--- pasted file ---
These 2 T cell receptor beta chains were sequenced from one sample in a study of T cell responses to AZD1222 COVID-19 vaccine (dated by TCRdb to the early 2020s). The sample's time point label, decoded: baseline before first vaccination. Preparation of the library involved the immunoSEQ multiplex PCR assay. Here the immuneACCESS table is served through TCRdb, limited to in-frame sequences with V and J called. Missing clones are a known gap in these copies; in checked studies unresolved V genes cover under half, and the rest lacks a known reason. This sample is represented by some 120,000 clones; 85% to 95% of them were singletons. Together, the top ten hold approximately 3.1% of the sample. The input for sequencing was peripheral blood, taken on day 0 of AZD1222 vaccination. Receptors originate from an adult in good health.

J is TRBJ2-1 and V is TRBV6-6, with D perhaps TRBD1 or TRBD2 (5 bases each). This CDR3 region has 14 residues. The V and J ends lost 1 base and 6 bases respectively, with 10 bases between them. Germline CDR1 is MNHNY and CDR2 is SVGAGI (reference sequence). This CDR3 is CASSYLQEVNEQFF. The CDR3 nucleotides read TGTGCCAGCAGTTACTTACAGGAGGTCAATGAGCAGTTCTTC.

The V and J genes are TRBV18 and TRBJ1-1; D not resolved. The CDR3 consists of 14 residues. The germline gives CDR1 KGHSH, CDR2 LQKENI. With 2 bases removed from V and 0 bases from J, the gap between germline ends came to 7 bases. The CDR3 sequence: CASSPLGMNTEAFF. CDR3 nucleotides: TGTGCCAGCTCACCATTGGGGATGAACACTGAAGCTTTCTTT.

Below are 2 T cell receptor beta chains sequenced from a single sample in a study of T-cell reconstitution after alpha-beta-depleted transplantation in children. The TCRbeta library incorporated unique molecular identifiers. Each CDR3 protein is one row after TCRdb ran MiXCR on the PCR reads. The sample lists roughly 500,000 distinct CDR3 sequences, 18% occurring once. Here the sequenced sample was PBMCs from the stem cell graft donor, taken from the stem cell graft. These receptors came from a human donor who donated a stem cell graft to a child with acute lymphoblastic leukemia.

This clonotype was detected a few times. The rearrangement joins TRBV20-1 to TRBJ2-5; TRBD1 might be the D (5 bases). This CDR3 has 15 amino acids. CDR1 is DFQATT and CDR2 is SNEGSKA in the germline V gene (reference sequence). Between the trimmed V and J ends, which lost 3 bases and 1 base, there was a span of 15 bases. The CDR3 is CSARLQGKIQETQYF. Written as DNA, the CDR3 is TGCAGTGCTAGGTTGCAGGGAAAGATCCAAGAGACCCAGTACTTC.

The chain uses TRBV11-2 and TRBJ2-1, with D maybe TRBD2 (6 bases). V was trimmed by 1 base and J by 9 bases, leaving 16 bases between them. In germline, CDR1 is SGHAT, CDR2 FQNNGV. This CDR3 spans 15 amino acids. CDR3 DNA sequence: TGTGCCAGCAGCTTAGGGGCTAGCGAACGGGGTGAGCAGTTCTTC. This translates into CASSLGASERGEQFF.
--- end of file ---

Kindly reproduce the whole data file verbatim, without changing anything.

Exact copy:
These 2 T cell receptor beta chains were sequenced from one sample in a study of T cell responses to AZD1222 COVID-19 vaccine (dated by TCRdb to the early 2020s). The sample's time point label, decoded: baseline before first vaccination. Preparation of the library involved the immunoSEQ multiplex PCR assay. Here the immuneACCESS table is served through TCRdb, limited to in-frame sequences with V and J called. Missing clones are a known gap in these copies; in checked studies unresolved V genes cover under half, and the rest lacks a known reason. This sample is represented by some 120,000 clones; 85% to 95% of them were singletons. Together, the top ten hold approximately 3.1% of the sample. The input for sequencing was peripheral blood, taken on day 0 of AZD1222 vaccination. Receptors originate from an adult in good health.

J is TRBJ2-1 and V is TRBV6-6, with D perhaps TRBD1 or TRBD2 (5 bases each). This CDR3 region has 14 residues. The V and J ends lost 1 base and 6 bases respectively, with 10 bases between them. Germline CDR1 is MNHNY and CDR2 is SVGAGI (reference sequence). This CDR3 is CASSYLQEVNEQFF. The CDR3 nucleotides read TGTGCCAGCAGTTACTTACAGGAGGTCAATGAGCAGTTCTTC.

The V and J genes are TRBV18 and TRBJ1-1; D not resolved. The CDR3 consists of 14 residues. The germline gives CDR1 KGHSH, CDR2 LQKENI. With 2 bases removed from V and 0 bases from J, the gap between germline ends came to 7 bases. The CDR3 sequence: CASSPLGMNTEAFF. CDR3 nucleotides: TGTGCCAGCTCACCATTGGGGATGAACACTGAAGCTTTCTTT.

Below are 2 T cell receptor beta chains sequenced from a single sample in a study of T-cell reconstitution after alpha-beta-depleted transplantation in children. The TCRbeta library incorporated unique molecular identifiers. Each CDR3 protein is one row after TCRdb ran MiXCR on the PCR reads. The sample lists roughly 500,000 distinct CDR3 sequences, 18% occurring once. Here the sequenced sample was PBMCs from the stem cell graft donor, taken from the stem cell graft. These receptors came from a human donor who donated a stem cell graft to a child with acute lymphoblastic leukemia.

This clonotype was detected a few times. The rearrangement joins TRBV20-1 to TRBJ2-5; TRBD1 might be the D (5 bases). This CDR3 has 15 amino acids. CDR1 is DFQATT and CDR2 is SNEGSKA in the germline V gene (reference sequence). Between the trimmed V and J ends, which lost 3 bases and 1 base, there was a span of 15 bases. The CDR3 is CSARLQGKIQETQYF. Written as DNA, the CDR3 is TGCAGTGCTAGGTTGCAGGGAAAGATCCAAGAGACCCAGTACTTC.

The chain uses TRBV11-2 and TRBJ2-1, with D maybe TRBD2 (6 bases). V was trimmed by 1 base and J by 9 bases, leaving 16 bases between them. In germline, CDR1 is SGHAT, CDR2 FQNNGV. This CDR3 spans 15 amino acids. CDR3 DNA sequence: TGTGCCAGCAGCTTAGGGGCTAGCGAACGGGGTGAGCAGTTCTTC. This translates into CASSLGASERGEQFF.